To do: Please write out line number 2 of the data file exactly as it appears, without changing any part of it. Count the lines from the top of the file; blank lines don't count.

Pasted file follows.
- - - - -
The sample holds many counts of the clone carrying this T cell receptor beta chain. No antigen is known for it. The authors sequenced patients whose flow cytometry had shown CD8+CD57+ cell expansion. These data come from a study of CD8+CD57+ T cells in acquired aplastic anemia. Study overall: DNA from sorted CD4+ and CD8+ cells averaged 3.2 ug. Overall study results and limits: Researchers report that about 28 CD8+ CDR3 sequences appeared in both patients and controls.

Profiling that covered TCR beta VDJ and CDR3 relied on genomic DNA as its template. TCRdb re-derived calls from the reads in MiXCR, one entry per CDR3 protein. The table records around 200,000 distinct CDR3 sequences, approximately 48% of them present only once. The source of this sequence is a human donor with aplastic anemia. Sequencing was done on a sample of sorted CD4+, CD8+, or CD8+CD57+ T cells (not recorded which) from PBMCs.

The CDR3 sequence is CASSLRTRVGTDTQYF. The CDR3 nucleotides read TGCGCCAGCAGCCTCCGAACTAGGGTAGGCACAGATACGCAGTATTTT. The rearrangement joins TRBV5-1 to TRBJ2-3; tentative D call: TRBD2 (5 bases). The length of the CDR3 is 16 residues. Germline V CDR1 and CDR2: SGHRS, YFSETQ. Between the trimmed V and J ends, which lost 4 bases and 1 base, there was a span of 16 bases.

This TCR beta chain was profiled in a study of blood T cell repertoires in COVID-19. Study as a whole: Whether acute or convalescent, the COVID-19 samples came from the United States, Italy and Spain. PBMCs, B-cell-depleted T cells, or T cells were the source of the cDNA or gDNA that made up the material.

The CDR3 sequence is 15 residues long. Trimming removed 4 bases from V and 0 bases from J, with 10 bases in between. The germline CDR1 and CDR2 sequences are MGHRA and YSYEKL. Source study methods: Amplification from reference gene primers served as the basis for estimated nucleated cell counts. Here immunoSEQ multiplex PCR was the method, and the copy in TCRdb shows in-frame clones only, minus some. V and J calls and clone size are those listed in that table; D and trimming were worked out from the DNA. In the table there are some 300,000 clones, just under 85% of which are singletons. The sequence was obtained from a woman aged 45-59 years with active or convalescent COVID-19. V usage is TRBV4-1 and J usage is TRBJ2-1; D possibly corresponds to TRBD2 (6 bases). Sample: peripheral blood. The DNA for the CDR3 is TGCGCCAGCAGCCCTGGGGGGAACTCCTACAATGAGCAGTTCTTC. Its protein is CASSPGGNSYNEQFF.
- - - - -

Profiling that covered TCR beta VDJ and CDR3 relied on genomic DNA as its template. TCRdb re-derived calls from the reads in MiXCR, one entry per CDR3 protein. The table records around 200,000 distinct CDR3 sequences, approximately 48% of them present only once. The source of this sequence is a human donor with aplastic anemia. Sequencing was done on a sample of sorted CD4+, CD8+, or CD8+CD57+ T cells (not recorded which) from PBMCs.